In January we looked at the first ever Robin title. It was a five issue limited series. Following the success of Robin I, DC pushed out a second Robin title in October 1991. Robin II: The Jokers Wild is a four issue limited series running from October 1991 through December 1991.
Robin II: The Jokers Wild was part of the gimmick cover craze of the 90’s, featuring five different covers! All covers featured different artwork and four of the covers also had an embedded hologram card. I’ll admit, I bought them all. I also bought all the variant covers for the other issues in the series. They included holograms, I had to buy them!
Hello, my name is Gary and I buy gimmick covers…
Robin II: The Jokers Wild!
Batman is off partying in Rio de Janeiro and Robin is left on his own to defend Gotham City. On the first night the Joker escapes from Arkham Asylum, of course. Commissioner Gordon lights up the Bat Signal only to be greeted by Robin, without Batman. Gordon tells Robin the Joker is on the loose and is disappointed Batman isn’t around.
Robin sets out to prove Gordon wrong and capture the Joker. While investigating the Joker’s escape Robin discovers books by a man named Dr. Osgood Pellinger. Robin wonders what the connect is and visits Pellinger’s house.
Before Robin can question Pellinger the Joker smashes Pellinger’s car with a plow and kidnaps him. Robin tries to stop the kidnapping and the Joker is surprised to see him alive. A reference to the brilliant story Batman: The Killing Joke, where (spoiler!) the Joker kills Robin.
I killed you! You’re dead! Dead! Dead! Well, just have to kill him again, that’s all. Kill the little birdie. Yes, yes. First things first, though. Things to do. Places to go. People to kill…~Joker
Robin is certain if the Joker finds out Batman is out of town he will go on killing spree. He and Alfred agree they need a plan to convince the Joker Batman is still in town. And that’s where issue #1 ends.
The entire limited series is fantastic. It was successful and DC followed up in 1992 with Robin III: Cry of the Huntress. Robin III also had variant covers. They weren’t holograms, but ‘movable covers’ that appeared to move as you rotated the comic. I bought all of them too, duh.
The success of the three Robin limited series led to Robin getting his own title in 1993. Robin, Volume 2 was a popular title. It ran for over 180 issues, starting in November 1993 with the last issue, #183 in April 2009.
Will Robin stop the Joker? Maybe, but that’s not the question to ask. The question is… how are the ads in Robin II: The Jokers Wild! #1?
Let’s tear open the bag and check it out.
This is a new design from the Atari Lynx ads we’ve seen in the past. Those featured various games you could buy for the Lynx.
This ad takes a page from Batman ‘89, solid black background. The Lynx even has the shape of the Bat Symbol.
One thing consistent in all their ads is the large price tag. They really wanted us to know it was under $100. If they wanted to compete with the more popular (and cheaper) Game Boy they should put some effort into this ad.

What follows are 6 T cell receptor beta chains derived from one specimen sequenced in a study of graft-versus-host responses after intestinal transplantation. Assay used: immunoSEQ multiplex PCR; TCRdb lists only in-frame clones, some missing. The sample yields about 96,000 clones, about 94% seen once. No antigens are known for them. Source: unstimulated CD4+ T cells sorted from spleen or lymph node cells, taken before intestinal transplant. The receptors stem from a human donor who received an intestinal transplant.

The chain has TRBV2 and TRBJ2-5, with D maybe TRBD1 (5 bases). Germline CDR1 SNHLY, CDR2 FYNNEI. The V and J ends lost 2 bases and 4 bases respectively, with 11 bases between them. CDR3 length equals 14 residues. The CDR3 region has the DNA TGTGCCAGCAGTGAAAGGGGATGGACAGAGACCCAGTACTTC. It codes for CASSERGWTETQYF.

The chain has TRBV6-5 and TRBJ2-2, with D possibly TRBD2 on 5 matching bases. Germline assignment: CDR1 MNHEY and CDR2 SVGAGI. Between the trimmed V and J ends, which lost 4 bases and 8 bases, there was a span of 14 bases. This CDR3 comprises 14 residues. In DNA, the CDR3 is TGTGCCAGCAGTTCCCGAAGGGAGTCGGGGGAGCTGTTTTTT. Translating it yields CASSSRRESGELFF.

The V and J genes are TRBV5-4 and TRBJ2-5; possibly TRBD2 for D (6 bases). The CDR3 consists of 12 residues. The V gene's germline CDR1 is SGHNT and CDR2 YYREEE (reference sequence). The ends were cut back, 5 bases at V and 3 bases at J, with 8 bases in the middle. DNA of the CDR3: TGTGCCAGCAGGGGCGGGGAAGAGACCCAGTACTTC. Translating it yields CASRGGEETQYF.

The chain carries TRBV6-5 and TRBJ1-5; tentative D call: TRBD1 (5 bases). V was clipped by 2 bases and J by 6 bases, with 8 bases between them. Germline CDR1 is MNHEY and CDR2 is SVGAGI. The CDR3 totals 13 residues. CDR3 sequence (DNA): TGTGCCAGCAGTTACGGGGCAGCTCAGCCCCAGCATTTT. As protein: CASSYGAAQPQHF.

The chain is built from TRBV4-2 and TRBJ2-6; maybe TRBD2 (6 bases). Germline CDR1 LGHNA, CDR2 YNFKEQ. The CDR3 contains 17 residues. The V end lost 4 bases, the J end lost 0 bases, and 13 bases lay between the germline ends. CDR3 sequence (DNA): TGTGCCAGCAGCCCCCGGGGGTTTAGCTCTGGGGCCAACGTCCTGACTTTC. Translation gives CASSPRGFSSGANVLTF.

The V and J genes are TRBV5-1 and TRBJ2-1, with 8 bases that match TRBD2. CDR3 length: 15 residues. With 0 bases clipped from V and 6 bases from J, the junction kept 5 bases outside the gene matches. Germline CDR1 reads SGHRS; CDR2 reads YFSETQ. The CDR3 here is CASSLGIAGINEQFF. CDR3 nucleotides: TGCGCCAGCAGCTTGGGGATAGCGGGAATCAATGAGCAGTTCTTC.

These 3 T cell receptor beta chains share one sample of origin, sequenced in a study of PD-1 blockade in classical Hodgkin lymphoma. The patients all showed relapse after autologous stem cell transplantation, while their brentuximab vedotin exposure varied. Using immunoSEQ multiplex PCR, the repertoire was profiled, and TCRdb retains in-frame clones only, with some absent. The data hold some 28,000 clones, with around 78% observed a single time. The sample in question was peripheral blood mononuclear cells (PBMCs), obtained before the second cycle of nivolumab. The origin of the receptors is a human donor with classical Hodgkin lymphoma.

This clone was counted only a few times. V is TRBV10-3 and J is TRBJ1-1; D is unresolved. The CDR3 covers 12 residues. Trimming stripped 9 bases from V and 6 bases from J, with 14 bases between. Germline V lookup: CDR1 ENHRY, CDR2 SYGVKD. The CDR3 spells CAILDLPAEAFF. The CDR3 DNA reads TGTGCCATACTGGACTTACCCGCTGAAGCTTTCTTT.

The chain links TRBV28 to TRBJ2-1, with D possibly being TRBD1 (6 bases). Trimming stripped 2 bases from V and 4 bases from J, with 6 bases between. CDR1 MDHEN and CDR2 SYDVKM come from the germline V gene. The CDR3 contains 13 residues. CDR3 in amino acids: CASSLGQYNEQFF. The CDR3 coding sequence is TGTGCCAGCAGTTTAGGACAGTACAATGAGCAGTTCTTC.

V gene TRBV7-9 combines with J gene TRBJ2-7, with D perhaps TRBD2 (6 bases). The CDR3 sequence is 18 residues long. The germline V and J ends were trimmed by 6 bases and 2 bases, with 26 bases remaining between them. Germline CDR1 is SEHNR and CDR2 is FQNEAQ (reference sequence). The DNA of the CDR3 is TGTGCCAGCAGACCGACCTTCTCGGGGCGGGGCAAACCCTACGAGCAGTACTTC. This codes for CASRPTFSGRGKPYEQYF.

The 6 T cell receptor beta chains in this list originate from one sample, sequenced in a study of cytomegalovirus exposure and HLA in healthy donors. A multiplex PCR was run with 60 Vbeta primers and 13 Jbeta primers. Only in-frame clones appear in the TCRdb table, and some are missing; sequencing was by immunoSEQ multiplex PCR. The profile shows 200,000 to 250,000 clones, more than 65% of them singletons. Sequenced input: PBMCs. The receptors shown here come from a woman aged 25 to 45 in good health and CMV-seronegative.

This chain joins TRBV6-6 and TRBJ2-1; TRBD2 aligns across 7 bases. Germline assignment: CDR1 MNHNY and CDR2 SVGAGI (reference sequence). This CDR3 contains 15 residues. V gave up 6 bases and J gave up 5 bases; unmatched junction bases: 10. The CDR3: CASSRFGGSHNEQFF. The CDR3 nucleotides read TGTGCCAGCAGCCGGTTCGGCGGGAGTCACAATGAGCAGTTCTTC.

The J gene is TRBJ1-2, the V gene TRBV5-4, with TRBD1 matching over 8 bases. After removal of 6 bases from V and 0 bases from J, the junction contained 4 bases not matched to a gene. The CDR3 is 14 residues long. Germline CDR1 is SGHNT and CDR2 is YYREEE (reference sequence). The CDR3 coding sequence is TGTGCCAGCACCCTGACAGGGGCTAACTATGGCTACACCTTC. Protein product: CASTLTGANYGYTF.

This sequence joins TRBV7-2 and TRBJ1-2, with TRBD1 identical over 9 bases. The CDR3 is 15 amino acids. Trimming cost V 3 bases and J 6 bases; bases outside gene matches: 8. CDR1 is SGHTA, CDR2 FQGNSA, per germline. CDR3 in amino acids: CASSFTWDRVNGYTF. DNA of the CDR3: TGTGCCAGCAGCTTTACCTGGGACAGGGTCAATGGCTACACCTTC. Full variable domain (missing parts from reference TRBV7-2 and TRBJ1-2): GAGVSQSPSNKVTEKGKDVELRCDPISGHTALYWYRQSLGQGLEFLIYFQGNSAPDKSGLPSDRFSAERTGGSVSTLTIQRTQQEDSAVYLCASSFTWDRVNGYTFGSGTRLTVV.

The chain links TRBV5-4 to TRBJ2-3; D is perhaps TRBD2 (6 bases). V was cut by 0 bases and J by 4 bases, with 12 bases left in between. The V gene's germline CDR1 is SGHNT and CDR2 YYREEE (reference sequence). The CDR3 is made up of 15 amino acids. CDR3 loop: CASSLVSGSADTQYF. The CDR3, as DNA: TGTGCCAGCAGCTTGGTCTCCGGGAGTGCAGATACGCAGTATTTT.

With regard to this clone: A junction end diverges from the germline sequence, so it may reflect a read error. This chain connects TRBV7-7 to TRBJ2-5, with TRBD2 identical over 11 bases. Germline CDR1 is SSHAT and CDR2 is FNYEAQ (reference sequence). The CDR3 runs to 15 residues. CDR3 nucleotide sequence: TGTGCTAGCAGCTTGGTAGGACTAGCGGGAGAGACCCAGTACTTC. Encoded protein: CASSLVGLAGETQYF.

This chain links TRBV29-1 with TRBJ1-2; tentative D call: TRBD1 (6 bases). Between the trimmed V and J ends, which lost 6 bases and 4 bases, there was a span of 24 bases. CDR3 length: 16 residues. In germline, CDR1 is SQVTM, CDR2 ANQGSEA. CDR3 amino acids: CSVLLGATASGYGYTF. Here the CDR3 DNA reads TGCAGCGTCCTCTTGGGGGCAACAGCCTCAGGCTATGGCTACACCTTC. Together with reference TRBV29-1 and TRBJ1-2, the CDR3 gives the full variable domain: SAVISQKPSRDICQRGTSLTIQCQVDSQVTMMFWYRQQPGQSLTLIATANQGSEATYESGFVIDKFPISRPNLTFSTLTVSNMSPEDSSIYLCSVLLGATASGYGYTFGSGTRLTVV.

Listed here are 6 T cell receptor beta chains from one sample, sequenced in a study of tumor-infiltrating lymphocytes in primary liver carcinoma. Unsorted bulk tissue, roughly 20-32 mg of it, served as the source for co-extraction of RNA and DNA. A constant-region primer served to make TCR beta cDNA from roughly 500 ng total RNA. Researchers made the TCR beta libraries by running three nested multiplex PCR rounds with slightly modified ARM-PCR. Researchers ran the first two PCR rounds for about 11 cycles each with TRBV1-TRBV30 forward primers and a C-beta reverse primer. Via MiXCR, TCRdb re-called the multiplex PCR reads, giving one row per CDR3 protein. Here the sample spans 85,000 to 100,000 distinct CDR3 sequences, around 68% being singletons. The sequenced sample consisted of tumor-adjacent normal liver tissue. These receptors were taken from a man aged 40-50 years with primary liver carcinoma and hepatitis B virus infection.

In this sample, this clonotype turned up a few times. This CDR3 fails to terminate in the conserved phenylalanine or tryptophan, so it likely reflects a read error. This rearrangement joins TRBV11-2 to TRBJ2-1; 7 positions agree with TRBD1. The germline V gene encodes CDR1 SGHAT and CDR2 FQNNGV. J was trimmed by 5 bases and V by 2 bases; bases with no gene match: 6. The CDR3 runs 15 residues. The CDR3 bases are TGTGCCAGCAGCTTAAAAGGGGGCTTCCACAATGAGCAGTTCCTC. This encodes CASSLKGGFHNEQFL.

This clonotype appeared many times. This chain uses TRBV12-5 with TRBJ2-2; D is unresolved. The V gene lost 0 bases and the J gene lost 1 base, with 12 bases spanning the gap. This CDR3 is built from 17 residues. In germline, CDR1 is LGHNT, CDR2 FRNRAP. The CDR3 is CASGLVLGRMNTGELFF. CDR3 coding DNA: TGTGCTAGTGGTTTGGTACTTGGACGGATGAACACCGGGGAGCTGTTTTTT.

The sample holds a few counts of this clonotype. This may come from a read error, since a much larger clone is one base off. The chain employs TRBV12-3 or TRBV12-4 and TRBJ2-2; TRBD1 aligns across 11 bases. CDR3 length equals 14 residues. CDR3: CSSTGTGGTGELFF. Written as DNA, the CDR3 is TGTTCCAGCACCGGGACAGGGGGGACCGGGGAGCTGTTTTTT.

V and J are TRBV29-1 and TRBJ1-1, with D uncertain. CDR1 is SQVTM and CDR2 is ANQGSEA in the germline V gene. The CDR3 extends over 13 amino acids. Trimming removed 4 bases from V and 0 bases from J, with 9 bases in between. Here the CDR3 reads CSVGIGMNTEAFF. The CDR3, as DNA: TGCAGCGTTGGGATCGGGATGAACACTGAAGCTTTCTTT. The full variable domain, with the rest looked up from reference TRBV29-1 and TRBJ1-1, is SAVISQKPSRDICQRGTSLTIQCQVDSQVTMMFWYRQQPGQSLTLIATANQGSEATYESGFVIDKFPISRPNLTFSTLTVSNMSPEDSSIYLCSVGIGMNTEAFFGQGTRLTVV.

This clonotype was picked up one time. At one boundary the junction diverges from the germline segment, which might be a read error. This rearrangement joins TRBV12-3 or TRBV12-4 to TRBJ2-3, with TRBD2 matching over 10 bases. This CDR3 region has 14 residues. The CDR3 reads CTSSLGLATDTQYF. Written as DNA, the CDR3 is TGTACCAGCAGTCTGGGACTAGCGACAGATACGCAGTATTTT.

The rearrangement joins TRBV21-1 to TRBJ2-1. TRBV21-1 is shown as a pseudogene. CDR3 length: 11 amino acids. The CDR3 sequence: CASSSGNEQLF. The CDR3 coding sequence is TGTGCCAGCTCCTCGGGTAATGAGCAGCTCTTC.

I’ll I can tell is the orientation is different and it has a color screen. Is that worth $10 more? Maybe, but what games can I get? Gauntlet II? Days of Thunder?
I get the whole ‘minimalism’ take in this ad. It doesn’t work for me.
The Game Genie was an interesting idea. A cartridge that attaches to the end of the regular game cartridge.
The Game Genie offered loads of cheat codes for just about ever Nintendo game made. Enter a code and you could get unlimited lives, mega jump mode, free in-game items and much more.
The real draw back with the Game Genie was the design of the NES. When you put a cartridge in the NES you had to push it down and close the lid. The extra length of the Game Genie prevented the cartridges from fitting in the NES.
Galoob, the makers of the Game Genie designed the cartridge so you didn’t need to depress it to play. The problem was it had the potential to break the NES making games unplayable without the Game Genie attached.
Nintendo sued Galoob saying the Game Genie infringed on their copyright. Nintendo lost.
When Galoob made a Game Genie for Sega, it was given Sega’s official Seal of Approval.
Game Genie stuck around for awhile and faded away in the early 2000’s.
Fleer Basketball Cards
This a good ad for basketball cards. Usually we see football and my favorite, baseball.
There are some big names in this ad; Scottie Pippen, Charles Barkley, Olajuwon, Wilkins and the legend Chuck Daly!
I didn’t go out of my way to collect basketball cards, but I’d like to have the ones in this ad.
Sega Genesis DecapAttack
I loved my Sega Genesis. It was the first console I bought when I was out on my own. I’d come home from work and play Sonic the Hedgehog for hours.
Sega made some decent games. The ones I played the most were Madden football, 7-Up Spot, a good D&D game (which I can;t remember the name of) and an American Gladiators game. Yes, the TV show American Gladiators had a video game. And. It. Was. Awesome!